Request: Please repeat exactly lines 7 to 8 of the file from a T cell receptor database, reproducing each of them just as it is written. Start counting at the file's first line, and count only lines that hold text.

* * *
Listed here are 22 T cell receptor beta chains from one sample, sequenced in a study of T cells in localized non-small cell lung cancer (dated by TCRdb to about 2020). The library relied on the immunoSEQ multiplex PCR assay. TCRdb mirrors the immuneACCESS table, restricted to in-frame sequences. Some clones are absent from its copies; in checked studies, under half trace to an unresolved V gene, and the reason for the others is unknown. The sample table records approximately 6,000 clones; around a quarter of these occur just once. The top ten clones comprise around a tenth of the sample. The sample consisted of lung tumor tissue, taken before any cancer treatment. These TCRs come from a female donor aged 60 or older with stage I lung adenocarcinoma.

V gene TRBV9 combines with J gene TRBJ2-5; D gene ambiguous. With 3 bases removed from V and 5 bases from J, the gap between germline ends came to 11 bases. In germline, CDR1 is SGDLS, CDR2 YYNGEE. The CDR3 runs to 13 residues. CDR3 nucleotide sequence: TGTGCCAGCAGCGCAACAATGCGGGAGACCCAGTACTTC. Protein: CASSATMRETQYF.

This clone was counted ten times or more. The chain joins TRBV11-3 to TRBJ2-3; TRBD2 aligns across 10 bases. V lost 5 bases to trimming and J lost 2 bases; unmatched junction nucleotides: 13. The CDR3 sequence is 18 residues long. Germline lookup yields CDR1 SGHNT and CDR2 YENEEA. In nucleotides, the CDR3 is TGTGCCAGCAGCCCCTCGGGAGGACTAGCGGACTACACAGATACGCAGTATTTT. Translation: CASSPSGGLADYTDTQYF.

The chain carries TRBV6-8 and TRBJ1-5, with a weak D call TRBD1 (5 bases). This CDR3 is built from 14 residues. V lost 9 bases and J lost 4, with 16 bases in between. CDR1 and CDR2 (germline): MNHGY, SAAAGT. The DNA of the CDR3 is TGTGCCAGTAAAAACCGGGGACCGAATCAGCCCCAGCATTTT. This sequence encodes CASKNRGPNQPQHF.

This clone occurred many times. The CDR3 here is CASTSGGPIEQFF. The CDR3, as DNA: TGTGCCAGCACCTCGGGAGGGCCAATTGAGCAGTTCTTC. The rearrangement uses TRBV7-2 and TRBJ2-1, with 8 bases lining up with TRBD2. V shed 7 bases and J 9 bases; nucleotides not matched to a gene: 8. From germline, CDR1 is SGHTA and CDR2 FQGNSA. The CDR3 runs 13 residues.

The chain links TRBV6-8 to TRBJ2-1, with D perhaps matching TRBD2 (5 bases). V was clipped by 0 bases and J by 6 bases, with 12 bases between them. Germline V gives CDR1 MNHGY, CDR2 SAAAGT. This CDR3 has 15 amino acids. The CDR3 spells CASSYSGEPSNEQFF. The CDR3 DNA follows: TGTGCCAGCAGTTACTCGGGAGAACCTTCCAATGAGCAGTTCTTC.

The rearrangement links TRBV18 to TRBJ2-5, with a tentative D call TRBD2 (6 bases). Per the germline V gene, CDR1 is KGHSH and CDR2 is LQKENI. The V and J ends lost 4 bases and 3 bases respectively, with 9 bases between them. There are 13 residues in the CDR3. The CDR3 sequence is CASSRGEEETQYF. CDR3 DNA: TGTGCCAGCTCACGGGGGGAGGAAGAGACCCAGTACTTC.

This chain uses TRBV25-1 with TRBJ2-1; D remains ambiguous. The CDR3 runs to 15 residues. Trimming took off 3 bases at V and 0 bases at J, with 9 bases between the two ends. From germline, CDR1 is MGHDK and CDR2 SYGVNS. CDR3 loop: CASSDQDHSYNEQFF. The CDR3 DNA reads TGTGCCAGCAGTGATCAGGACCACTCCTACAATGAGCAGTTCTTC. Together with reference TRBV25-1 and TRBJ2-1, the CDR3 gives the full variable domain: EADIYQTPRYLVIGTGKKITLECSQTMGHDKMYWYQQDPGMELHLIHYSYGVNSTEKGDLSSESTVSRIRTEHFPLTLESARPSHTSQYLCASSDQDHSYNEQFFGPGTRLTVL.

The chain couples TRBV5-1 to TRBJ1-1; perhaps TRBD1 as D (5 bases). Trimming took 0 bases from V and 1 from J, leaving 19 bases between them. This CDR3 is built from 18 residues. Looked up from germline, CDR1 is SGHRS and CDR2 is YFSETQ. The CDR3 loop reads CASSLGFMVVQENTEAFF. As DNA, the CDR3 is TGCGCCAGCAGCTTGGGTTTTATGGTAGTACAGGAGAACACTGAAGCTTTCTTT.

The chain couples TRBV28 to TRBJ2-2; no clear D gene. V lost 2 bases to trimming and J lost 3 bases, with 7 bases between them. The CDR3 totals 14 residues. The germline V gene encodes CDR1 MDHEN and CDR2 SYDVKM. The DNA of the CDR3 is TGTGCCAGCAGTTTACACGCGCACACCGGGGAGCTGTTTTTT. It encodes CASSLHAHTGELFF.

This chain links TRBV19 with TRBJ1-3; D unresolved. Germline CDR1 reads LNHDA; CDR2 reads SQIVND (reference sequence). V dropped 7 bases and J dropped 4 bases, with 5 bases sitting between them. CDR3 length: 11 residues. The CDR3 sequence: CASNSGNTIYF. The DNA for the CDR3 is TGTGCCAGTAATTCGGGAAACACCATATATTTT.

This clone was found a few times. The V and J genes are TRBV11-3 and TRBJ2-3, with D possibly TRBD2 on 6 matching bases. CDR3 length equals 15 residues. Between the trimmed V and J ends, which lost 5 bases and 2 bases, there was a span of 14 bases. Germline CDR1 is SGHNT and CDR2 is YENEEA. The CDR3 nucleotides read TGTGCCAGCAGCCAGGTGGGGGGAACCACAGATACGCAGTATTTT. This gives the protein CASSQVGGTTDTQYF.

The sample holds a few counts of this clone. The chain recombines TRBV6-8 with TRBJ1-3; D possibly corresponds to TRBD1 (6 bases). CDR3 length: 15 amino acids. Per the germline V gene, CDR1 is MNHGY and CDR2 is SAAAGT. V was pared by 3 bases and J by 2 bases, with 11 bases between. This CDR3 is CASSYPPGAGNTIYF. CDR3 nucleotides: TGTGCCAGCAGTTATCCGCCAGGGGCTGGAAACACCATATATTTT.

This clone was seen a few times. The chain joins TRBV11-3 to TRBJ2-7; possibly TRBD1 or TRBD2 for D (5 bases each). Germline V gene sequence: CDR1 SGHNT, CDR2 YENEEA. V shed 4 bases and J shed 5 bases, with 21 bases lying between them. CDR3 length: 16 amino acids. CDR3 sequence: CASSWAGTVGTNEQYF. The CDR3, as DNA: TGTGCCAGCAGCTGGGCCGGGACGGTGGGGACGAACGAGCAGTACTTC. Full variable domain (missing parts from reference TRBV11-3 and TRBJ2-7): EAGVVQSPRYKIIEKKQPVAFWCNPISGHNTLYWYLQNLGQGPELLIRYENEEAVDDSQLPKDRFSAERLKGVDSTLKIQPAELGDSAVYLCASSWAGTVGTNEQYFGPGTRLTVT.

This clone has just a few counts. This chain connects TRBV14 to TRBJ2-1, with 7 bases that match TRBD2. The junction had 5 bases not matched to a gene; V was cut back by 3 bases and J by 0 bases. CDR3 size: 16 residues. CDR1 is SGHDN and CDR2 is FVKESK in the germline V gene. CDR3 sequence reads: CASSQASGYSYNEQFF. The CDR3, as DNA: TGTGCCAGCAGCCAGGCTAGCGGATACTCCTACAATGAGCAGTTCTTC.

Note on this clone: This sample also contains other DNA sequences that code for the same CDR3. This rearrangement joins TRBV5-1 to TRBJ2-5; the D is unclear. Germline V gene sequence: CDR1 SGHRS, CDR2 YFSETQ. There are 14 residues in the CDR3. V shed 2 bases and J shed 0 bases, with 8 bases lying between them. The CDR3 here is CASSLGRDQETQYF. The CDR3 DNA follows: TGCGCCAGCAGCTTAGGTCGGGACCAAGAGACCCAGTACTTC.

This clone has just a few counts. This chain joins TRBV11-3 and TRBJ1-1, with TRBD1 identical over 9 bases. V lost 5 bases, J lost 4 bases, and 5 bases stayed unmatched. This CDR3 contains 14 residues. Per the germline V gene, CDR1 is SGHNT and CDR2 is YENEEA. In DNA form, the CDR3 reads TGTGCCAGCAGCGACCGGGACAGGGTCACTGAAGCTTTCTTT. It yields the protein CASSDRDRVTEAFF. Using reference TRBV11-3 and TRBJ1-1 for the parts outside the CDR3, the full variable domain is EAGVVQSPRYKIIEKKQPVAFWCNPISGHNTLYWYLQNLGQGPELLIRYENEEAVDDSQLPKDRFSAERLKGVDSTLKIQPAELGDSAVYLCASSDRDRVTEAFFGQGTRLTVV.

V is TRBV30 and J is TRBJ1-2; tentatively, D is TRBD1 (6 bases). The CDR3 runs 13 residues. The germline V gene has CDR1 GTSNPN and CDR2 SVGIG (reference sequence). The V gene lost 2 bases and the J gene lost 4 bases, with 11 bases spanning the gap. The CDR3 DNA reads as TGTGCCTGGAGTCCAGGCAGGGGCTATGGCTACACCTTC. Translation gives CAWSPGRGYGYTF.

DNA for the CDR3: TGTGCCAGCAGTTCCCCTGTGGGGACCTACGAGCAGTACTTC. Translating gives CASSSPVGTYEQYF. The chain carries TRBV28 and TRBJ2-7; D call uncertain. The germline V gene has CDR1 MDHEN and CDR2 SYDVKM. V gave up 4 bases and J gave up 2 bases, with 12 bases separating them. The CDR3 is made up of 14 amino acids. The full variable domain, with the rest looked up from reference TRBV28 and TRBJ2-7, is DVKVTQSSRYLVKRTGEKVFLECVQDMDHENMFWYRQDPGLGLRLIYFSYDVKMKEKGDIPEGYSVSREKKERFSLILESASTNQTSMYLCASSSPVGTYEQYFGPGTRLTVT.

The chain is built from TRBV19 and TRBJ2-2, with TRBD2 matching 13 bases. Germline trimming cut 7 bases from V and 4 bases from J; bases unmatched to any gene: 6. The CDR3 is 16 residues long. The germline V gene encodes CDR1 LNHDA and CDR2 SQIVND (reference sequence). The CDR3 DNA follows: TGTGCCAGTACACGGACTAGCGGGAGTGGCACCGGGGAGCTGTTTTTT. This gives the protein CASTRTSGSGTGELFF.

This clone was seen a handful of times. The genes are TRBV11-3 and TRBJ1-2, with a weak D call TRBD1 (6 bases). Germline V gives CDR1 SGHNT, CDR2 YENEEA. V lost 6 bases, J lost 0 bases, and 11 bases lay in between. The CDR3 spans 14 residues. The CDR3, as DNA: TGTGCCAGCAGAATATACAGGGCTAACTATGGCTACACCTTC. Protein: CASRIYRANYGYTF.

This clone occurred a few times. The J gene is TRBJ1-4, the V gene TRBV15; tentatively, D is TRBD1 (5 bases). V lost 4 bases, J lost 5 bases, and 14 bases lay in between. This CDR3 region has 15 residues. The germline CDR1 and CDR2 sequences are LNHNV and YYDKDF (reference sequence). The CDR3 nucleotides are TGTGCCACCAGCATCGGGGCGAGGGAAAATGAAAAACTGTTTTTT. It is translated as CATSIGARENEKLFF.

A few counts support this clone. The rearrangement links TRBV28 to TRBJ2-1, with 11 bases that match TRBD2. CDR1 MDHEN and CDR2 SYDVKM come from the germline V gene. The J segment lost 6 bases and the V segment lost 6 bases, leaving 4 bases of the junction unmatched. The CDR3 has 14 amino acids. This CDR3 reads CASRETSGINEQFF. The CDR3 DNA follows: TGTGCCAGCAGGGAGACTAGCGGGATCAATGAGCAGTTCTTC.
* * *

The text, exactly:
The rearrangement links TRBV18 to TRBJ2-5, with a tentative D call TRBD2 (6 bases). Per the germline V gene, CDR1 is KGHSH and CDR2 is LQKENI. The V and J ends lost 4 bases and 3 bases respectively, with 9 bases between them. There are 13 residues in the CDR3. The CDR3 sequence is CASSRGEEETQYF. CDR3 DNA: TGTGCCAGCTCACGGGGGGAGGAAGAGACCCAGTACTTC.

This chain uses TRBV25-1 with TRBJ2-1; D remains ambiguous. The CDR3 runs to 15 residues. Trimming took off 3 bases at V and 0 bases at J, with 9 bases between the two ends. From germline, CDR1 is MGHDK and CDR2 SYGVNS. CDR3 loop: CASSDQDHSYNEQFF. The CDR3 DNA reads TGTGCCAGCAGTGATCAGGACCACTCCTACAATGAGCAGTTCTTC. Together with reference TRBV25-1 and TRBJ2-1, the CDR3 gives the full variable domain: EADIYQTPRYLVIGTGKKITLECSQTMGHDKMYWYQQDPGMELHLIHYSYGVNSTEKGDLSSESTVSRIRTEHFPLTLESARPSHTSQYLCASSDQDHSYNEQFFGPGTRLTVL.